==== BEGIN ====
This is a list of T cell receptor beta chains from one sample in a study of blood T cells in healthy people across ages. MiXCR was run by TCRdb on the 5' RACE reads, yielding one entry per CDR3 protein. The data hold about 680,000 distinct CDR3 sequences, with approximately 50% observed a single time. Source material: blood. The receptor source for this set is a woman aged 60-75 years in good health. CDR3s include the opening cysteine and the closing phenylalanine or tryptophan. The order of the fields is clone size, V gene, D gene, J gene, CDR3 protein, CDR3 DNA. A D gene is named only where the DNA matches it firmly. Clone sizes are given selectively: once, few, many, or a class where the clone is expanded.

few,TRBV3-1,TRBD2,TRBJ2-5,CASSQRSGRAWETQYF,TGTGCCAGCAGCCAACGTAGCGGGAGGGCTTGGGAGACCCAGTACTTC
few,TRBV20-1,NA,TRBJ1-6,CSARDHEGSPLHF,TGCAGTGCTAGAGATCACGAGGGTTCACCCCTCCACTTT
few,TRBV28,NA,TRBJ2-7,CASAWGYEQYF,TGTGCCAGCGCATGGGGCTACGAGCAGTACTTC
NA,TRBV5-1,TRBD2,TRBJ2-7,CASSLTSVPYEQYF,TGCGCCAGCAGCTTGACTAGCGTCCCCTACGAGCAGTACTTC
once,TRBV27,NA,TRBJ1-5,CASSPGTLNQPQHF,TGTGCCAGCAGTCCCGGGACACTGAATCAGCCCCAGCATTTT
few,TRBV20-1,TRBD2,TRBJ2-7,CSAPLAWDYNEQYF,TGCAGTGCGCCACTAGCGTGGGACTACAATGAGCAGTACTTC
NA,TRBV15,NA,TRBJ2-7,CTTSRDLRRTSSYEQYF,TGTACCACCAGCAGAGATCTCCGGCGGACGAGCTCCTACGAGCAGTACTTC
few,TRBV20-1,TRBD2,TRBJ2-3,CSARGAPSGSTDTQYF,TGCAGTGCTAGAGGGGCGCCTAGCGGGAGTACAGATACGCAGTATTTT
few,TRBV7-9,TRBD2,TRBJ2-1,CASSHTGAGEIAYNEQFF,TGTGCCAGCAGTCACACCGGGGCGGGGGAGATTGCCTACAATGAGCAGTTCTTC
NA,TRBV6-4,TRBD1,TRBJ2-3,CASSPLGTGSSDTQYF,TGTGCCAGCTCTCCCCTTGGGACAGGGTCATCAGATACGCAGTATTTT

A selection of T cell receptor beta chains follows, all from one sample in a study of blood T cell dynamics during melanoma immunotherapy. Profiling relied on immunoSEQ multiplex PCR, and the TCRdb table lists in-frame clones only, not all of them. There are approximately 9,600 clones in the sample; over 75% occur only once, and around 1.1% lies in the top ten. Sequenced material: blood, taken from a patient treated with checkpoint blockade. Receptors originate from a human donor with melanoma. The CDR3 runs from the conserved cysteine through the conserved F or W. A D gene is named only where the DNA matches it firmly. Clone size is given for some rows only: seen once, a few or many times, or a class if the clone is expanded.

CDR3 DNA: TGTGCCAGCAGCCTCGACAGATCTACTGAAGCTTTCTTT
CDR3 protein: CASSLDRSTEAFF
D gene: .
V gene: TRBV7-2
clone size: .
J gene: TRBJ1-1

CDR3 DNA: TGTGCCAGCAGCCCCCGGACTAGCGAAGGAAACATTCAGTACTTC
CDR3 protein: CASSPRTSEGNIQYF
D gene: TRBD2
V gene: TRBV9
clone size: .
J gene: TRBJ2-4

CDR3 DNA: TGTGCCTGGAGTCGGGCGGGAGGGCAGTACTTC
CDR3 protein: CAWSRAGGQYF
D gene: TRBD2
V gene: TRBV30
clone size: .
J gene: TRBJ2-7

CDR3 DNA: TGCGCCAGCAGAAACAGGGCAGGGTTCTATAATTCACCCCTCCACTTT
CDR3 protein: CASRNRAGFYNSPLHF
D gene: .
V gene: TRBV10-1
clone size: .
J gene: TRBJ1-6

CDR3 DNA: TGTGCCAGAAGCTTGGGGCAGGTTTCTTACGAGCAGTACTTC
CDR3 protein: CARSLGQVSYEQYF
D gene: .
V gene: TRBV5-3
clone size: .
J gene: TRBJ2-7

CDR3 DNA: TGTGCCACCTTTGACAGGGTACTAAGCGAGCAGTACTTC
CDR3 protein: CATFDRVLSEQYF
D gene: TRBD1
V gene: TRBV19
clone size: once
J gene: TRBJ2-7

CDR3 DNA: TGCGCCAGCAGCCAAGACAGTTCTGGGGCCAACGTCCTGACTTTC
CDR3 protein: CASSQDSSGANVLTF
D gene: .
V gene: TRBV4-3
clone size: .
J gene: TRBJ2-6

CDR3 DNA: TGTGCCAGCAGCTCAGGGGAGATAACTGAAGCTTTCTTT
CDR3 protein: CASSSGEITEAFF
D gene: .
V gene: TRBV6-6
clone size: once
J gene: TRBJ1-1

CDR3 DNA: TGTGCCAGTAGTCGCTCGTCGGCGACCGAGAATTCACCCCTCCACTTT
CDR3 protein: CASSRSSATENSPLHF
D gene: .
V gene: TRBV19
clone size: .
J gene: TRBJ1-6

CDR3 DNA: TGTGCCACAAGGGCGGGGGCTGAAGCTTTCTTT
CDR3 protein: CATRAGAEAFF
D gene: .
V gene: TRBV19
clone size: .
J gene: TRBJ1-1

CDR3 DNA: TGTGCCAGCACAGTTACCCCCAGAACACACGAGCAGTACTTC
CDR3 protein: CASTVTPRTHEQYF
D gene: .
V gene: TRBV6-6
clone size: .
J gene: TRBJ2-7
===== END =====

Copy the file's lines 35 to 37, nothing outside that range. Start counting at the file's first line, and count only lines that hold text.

clone size: .
J gene: TRBJ1-6

CDR3 DNA: TGTGCCAGAAGCTTGGGGCAGGTTTCTTACGAGCAGTACTTC